"Couples are leaving behind super formal, black-tie celebrations and exploring cocktail style parties, food truck parties, dance parties, everything outside of the typical wedding box," affirms Meyer. "COVID led many couples to elope or marry at city hall or in their backyards or online and now they just want an epic dance party with friends, so the huge formal and typical weddings are being put aside and raging parties with personal touches are here to stay."

'Otherworldly' Domestic Destinations

More couples are hosting weddings in breathtaking, otherworldly destinations in the US, without having to ask their guests to pack a passport. "People have been discovering beautiful private estates on American soil," notes Annie Lee, principal event planner of Daughter of Design. She also refers to this 2022 wedding trend as "domestic destination events."

Examples include a natural, outdoor wedding held under giant Redwoods off the coast of Big Sur, California, or a Gatsby-worthy, Italian estate-inspired, gilded event in the Art Deco mansions of Long Island, New York. There's the possibility of a sunset, island-inspired microwedding in dreamy Maui or the US Virgin Islands, followed by a lavish anniversary reception at home. "Couples are doing destination events, getting on planes for five hours-plus," Lee says, "but they're opting to keep it on American soil and leaving the passports at home. The US is rich in historic estates and luxury properties. Terrain ranges from mountains, beaches, deserts, forests, big cities and more… 2021 is about discovering domestic destinations."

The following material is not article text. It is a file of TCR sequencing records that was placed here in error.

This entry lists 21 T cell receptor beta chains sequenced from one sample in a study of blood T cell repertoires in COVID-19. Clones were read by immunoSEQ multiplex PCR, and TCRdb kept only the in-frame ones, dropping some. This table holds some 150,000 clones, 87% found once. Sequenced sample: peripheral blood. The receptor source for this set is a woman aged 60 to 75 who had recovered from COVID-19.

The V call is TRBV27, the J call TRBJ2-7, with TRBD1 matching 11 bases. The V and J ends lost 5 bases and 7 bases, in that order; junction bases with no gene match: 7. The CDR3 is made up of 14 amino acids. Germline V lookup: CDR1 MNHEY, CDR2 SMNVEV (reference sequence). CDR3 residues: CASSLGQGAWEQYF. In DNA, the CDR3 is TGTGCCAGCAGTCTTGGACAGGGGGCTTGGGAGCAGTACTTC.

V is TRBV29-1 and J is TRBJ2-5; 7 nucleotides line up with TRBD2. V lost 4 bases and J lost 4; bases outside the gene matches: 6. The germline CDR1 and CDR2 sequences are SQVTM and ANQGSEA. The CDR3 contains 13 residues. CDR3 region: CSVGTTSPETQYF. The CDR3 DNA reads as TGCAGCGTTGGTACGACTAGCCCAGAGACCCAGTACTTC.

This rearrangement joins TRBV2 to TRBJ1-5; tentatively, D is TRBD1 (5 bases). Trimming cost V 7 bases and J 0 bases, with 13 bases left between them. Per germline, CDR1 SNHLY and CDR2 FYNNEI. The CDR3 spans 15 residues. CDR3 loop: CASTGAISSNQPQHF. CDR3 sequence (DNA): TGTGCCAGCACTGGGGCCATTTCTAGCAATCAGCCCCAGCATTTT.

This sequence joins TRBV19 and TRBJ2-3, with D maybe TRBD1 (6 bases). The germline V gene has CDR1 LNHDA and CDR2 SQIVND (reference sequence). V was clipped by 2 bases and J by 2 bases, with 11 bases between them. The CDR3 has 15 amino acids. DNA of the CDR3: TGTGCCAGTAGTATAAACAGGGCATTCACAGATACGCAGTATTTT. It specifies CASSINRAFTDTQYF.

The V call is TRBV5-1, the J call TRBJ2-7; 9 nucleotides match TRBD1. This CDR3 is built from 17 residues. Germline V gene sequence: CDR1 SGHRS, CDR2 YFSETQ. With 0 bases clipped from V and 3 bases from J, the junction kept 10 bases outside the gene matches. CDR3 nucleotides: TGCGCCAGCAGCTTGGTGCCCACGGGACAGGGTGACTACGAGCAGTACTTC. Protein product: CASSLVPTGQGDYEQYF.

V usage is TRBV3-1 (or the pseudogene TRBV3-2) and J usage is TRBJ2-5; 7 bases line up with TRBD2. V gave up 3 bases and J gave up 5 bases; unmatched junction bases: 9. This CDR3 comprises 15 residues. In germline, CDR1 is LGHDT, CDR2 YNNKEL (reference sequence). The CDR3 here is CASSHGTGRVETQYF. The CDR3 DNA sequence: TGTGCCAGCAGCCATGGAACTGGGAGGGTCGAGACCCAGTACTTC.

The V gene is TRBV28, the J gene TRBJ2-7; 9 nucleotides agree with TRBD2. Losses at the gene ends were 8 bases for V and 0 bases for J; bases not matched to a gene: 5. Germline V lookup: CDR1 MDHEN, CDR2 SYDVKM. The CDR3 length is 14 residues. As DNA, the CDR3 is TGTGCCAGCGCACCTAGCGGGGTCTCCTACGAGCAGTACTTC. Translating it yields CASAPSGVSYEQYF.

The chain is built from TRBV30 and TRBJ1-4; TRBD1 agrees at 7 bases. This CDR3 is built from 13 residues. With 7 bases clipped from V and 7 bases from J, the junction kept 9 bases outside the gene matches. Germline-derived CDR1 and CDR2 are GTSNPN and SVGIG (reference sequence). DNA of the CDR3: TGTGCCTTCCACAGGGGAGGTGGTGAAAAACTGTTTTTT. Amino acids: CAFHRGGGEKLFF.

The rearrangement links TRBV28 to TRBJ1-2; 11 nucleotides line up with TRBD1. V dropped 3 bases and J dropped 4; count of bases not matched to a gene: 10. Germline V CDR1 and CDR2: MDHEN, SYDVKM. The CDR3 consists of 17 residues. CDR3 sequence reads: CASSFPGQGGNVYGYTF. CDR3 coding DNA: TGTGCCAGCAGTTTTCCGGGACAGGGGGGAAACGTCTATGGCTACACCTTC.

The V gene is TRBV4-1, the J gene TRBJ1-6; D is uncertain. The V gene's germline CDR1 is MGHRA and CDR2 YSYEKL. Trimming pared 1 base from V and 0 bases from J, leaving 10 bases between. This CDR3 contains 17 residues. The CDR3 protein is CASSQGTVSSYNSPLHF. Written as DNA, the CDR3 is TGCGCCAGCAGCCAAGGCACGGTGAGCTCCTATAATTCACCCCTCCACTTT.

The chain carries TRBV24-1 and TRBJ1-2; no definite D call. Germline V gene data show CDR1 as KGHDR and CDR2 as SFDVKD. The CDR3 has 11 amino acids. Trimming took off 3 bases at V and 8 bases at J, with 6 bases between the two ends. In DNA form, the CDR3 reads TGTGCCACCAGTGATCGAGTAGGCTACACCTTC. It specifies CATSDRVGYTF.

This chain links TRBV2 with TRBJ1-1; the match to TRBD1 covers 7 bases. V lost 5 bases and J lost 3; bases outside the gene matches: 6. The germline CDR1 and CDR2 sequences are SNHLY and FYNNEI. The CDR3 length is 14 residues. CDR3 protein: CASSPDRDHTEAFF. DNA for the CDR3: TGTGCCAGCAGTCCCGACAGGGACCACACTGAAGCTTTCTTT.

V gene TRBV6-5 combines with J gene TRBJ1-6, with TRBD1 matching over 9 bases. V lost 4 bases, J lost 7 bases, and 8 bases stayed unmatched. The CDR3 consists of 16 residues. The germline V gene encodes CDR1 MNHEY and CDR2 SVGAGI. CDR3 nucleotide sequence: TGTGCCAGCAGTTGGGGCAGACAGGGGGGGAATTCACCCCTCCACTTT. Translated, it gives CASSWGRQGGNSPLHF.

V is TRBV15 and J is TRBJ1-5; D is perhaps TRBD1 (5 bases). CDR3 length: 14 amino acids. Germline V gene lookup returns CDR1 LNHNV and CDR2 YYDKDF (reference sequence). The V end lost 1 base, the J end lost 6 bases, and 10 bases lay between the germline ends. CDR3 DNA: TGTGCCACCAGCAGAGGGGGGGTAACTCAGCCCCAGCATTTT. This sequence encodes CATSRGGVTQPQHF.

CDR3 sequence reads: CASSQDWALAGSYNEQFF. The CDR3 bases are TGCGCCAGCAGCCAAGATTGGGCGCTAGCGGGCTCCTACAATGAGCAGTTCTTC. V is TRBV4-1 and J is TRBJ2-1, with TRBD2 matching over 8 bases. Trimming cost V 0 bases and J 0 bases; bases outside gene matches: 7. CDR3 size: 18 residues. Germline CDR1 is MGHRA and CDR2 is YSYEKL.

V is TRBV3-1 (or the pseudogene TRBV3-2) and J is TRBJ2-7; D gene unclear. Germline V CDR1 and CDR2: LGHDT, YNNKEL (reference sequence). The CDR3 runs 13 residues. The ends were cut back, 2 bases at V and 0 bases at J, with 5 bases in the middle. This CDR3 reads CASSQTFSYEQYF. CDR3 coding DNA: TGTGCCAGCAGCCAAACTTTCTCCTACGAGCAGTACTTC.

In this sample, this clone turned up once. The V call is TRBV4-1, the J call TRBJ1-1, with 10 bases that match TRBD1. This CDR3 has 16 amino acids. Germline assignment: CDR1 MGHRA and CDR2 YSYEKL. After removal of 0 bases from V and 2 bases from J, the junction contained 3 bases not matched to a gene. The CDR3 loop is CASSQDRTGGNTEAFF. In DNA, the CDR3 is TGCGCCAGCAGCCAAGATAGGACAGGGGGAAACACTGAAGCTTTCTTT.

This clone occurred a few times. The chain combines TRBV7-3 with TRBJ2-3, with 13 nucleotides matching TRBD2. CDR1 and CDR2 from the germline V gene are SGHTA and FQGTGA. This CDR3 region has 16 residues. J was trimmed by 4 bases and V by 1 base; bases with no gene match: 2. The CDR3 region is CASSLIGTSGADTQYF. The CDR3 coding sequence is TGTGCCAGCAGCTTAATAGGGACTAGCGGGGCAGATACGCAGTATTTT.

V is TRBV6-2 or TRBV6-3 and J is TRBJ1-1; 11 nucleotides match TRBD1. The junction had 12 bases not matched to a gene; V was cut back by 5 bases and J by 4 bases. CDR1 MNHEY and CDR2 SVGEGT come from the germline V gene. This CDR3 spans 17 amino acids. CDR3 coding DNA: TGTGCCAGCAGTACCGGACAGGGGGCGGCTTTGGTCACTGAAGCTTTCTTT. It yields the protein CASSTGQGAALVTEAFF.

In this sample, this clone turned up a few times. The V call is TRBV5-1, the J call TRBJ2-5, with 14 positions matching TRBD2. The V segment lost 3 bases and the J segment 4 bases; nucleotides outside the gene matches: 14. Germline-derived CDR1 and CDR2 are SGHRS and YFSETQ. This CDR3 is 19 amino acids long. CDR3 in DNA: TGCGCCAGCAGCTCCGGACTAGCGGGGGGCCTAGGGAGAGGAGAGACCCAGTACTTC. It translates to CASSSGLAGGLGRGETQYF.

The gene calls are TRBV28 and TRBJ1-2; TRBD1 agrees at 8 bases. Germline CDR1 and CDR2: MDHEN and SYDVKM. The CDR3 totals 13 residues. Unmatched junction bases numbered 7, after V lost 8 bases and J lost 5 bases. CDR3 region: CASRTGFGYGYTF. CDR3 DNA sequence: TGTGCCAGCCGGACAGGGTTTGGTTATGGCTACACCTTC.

Modern Etiquette

In recent years, the industry has also witnessed the emergence of modern etiquette. For example, more casual wording on invitations, though still formal and guest-driven in essence. There's also been a shift in normalizing the use of "wedding party" over, say, "bridal party." Terms like "groomsmaid" and "man of honor" have equally become common references in wedding planning vernacular. A more thoughtful, modern etiquette is replacing traditional pomp and circumstance. "It's all about being together in any which way possible," says Jacobs. "And the parties will reflect that."

Multi-Generational and Multi-Day Experiences